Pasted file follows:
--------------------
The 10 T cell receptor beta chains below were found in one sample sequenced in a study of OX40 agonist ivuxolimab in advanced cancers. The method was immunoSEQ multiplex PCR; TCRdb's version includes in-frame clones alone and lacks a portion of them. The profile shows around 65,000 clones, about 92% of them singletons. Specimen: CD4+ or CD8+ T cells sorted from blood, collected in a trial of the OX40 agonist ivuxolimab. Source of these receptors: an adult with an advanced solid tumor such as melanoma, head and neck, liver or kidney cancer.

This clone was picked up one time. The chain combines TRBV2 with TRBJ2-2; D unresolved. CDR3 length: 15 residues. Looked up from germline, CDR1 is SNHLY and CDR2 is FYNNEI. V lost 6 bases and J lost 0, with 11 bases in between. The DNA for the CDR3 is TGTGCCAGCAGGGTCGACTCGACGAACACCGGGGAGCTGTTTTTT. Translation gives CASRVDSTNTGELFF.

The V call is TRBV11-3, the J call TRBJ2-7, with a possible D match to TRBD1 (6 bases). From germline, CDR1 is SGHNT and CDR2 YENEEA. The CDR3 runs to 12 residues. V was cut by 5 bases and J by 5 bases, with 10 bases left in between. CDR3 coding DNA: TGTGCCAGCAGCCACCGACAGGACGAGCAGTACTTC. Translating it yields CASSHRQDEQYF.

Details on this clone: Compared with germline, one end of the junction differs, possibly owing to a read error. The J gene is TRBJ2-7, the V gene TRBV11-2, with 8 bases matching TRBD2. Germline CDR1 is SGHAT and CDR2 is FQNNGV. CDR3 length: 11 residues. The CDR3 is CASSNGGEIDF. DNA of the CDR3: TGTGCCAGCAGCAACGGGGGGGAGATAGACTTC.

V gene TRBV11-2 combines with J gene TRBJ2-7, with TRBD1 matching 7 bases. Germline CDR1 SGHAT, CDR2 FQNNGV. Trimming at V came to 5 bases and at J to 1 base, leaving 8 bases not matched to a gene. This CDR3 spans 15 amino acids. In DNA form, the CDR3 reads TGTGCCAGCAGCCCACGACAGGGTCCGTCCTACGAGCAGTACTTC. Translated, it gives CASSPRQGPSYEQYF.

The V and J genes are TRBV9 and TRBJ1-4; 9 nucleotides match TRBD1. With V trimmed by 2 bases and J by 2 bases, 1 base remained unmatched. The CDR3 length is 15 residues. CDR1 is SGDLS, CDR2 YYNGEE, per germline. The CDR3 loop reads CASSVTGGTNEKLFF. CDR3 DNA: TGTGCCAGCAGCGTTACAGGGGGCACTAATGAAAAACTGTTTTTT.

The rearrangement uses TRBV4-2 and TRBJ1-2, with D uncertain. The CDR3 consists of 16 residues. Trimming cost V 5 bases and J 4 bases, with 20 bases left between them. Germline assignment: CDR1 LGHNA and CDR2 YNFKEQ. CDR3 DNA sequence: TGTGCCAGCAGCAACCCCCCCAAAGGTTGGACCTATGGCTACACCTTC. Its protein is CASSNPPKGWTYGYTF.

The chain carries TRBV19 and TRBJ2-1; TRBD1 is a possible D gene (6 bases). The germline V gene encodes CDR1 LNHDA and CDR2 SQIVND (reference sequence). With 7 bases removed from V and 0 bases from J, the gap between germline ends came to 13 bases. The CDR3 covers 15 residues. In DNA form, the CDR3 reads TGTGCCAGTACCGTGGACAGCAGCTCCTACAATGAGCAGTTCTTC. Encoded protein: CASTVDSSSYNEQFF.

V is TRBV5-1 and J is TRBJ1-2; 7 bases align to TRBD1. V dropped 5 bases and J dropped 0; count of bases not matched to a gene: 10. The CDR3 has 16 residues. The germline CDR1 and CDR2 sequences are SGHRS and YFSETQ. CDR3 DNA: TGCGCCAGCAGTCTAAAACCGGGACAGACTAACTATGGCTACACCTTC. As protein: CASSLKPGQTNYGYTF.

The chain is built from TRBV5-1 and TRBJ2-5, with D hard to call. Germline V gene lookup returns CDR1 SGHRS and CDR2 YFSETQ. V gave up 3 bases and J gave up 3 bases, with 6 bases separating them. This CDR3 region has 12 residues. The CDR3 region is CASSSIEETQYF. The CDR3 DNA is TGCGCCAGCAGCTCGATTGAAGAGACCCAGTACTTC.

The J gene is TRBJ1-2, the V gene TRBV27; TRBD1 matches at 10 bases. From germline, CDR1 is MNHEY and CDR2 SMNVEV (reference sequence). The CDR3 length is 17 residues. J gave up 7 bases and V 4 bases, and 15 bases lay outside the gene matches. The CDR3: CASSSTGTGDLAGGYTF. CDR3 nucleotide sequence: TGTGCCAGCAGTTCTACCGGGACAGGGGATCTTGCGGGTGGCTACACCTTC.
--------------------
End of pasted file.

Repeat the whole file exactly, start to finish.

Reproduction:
The 10 T cell receptor beta chains below were found in one sample sequenced in a study of OX40 agonist ivuxolimab in advanced cancers. The method was immunoSEQ multiplex PCR; TCRdb's version includes in-frame clones alone and lacks a portion of them. The profile shows around 65,000 clones, about 92% of them singletons. Specimen: CD4+ or CD8+ T cells sorted from blood, collected in a trial of the OX40 agonist ivuxolimab. Source of these receptors: an adult with an advanced solid tumor such as melanoma, head and neck, liver or kidney cancer.

This clone was picked up one time. The chain combines TRBV2 with TRBJ2-2; D unresolved. CDR3 length: 15 residues. Looked up from germline, CDR1 is SNHLY and CDR2 is FYNNEI. V lost 6 bases and J lost 0, with 11 bases in between. The DNA for the CDR3 is TGTGCCAGCAGGGTCGACTCGACGAACACCGGGGAGCTGTTTTTT. Translation gives CASRVDSTNTGELFF.

The V call is TRBV11-3, the J call TRBJ2-7, with a possible D match to TRBD1 (6 bases). From germline, CDR1 is SGHNT and CDR2 YENEEA. The CDR3 runs to 12 residues. V was cut by 5 bases and J by 5 bases, with 10 bases left in between. CDR3 coding DNA: TGTGCCAGCAGCCACCGACAGGACGAGCAGTACTTC. Translating it yields CASSHRQDEQYF.

Details on this clone: Compared with germline, one end of the junction differs, possibly owing to a read error. The J gene is TRBJ2-7, the V gene TRBV11-2, with 8 bases matching TRBD2. Germline CDR1 is SGHAT and CDR2 is FQNNGV. CDR3 length: 11 residues. The CDR3 is CASSNGGEIDF. DNA of the CDR3: TGTGCCAGCAGCAACGGGGGGGAGATAGACTTC.

V gene TRBV11-2 combines with J gene TRBJ2-7, with TRBD1 matching 7 bases. Germline CDR1 SGHAT, CDR2 FQNNGV. Trimming at V came to 5 bases and at J to 1 base, leaving 8 bases not matched to a gene. This CDR3 spans 15 amino acids. In DNA form, the CDR3 reads TGTGCCAGCAGCCCACGACAGGGTCCGTCCTACGAGCAGTACTTC. Translated, it gives CASSPRQGPSYEQYF.

The V and J genes are TRBV9 and TRBJ1-4; 9 nucleotides match TRBD1. With V trimmed by 2 bases and J by 2 bases, 1 base remained unmatched. The CDR3 length is 15 residues. CDR1 is SGDLS, CDR2 YYNGEE, per germline. The CDR3 loop reads CASSVTGGTNEKLFF. CDR3 DNA: TGTGCCAGCAGCGTTACAGGGGGCACTAATGAAAAACTGTTTTTT.

The rearrangement uses TRBV4-2 and TRBJ1-2, with D uncertain. The CDR3 consists of 16 residues. Trimming cost V 5 bases and J 4 bases, with 20 bases left between them. Germline assignment: CDR1 LGHNA and CDR2 YNFKEQ. CDR3 DNA sequence: TGTGCCAGCAGCAACCCCCCCAAAGGTTGGACCTATGGCTACACCTTC. Its protein is CASSNPPKGWTYGYTF.

The chain carries TRBV19 and TRBJ2-1; TRBD1 is a possible D gene (6 bases). The germline V gene encodes CDR1 LNHDA and CDR2 SQIVND (reference sequence). With 7 bases removed from V and 0 bases from J, the gap between germline ends came to 13 bases. The CDR3 covers 15 residues. In DNA form, the CDR3 reads TGTGCCAGTACCGTGGACAGCAGCTCCTACAATGAGCAGTTCTTC. Encoded protein: CASTVDSSSYNEQFF.

V is TRBV5-1 and J is TRBJ1-2; 7 bases align to TRBD1. V dropped 5 bases and J dropped 0; count of bases not matched to a gene: 10. The CDR3 has 16 residues. The germline CDR1 and CDR2 sequences are SGHRS and YFSETQ. CDR3 DNA: TGCGCCAGCAGTCTAAAACCGGGACAGACTAACTATGGCTACACCTTC. As protein: CASSLKPGQTNYGYTF.

The chain is built from TRBV5-1 and TRBJ2-5, with D hard to call. Germline V gene lookup returns CDR1 SGHRS and CDR2 YFSETQ. V gave up 3 bases and J gave up 3 bases, with 6 bases separating them. This CDR3 region has 12 residues. The CDR3 region is CASSSIEETQYF. The CDR3 DNA is TGCGCCAGCAGCTCGATTGAAGAGACCCAGTACTTC.

The J gene is TRBJ1-2, the V gene TRBV27; TRBD1 matches at 10 bases. From germline, CDR1 is MNHEY and CDR2 SMNVEV (reference sequence). The CDR3 length is 17 residues. J gave up 7 bases and V 4 bases, and 15 bases lay outside the gene matches. The CDR3: CASSSTGTGDLAGGYTF. CDR3 nucleotide sequence: TGTGCCAGCAGTTCTACCGGGACAGGGGATCTTGCGGGTGGCTACACCTTC.